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Opioid maker pays $102.5 million to settle antitrust case brought by 42 state AGs

Opioid Case

This photograph taken on July 18, 2017, shows painkilling pills which contain codeine in a pharmacy in Quimper, western France. (Photo: FRED TANNEAU/AFP/Getty Images)

Opioid maker Indivior has agreed to pay $102.5 million to resolve antitrust claims involving treatment for opioid addiction in litigation brought by more than 42 state attorneys general.

Regulators said that Indivior’s practices suppressed the market for generic versions of the drug, Suboxone.

“As the opioid crisis was raging across the country, Indivior selfishly maneuvered to keep less expensive versions of a lifesaving drug out of the hands of millions of Americans,” New York Attorney General Letitia James said in a statement. “Indivior’s drug was supposed to help many, but its monopolistic practices helped fuel the opioid epidemic and impede efforts to confront it. This agreement continues our efforts to address the opioid crisis and hold all the companies that contributed to this crisis accountable.”

New York is expected to retain roughly $5.7 million of that amount, James said.

Under the terms of the deal, Indivior must also inform the AGs of all citizen petitions it submits to the Food and Drug Administration (FDA). The company also has to provide notice about new products and corporate changes to help prevent future monopolistic practices.

The settlement finalized and announced on Friday puts an end to roughly seven years of legal wrangling.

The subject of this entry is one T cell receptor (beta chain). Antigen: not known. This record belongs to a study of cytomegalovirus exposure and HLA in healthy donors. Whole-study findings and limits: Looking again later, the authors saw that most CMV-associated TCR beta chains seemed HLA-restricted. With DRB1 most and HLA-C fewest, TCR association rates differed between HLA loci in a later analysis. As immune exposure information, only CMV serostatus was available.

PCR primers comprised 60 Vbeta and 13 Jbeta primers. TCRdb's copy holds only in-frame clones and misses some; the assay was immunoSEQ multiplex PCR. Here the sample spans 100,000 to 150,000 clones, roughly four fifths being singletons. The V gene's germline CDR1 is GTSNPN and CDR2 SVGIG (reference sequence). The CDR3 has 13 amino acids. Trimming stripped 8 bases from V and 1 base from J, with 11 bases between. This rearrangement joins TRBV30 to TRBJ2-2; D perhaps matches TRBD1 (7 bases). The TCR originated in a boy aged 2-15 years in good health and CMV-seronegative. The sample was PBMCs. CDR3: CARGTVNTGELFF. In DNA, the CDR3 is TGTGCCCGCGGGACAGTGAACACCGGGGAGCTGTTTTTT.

In 2016, then-New York Attorney General Eric Schneiderman brought the lawsuit against Indivior together with 34 other states. The case would continue through the tenures of two other Empire State AGs — Barbara Underwood and James — and other states would join onto the effort before its resolution.

First approved for sale in the United States in 2002, Suboxone is meant to treat opioid addiction and prevent abuse. The tablets lacked patent protection, and the FDA designated it an “orphan drug,” leaving it without competitors for seven years.

“Because Indivior’s exclusive right to sell and market the drug in tablet form was set to expire in 2009, Indivior sought to prevent lower cost generic competition and maintain its monopoly by engaging in a range of anticompetitive conduct from 2008 until generic entry occurred in 2013,” the AG’s office said.

In 2007, Indivior informed the FDA about plans to manufacture Suboxone as a sublingual film, or dissolvable oral strip — and claimed that the long-used tablets were unsafe because they presented a high exposure risk to children, according to the AG.

Indivior CEO Mark Crossley said the company is “focused on helping those who suffer from substance use disorders.”

“We take our role as a responsible steward of medications for addiction and rescue extremely seriously,” Crossley said in a statement. “Resolving these legacy matters at the right value allows us to further this mission for patients.”

Throughout her tenure as attorney general, James has announced clampdowns on opioid manufacturers and distributors. She joined 14 other AGs in a $4.5 billion deal that banned the Sackler family from the opioid business. She joined 48 attorneys general in making consulting giant McKinsey & Company pay $573 million for what regulators described as “cynical and calculated marketing tactics” responsible for “turbocharging” the opioid crisis. She brought a separate case against Teva Pharmaceuticals to a jury, which laid down a $1.5 billion dollar hammer on the Israeli company.

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Law&Crime's managing editor Adam Klasfeld has spent more than a decade on the legal beat. Previously a reporter for Courthouse News, he has appeared as a guest on NewsNation, NBC, MSNBC, CBS's "Inside Edition," BBC, NPR, PBS, Sky News, and other networks. His reporting on the trial of Ghislaine Maxwell was featured on the Starz and Channel 4 documentary "Who Is Ghislaine Maxwell?" He is the host of Law&Crime podcast "Objections: with Adam Klasfeld."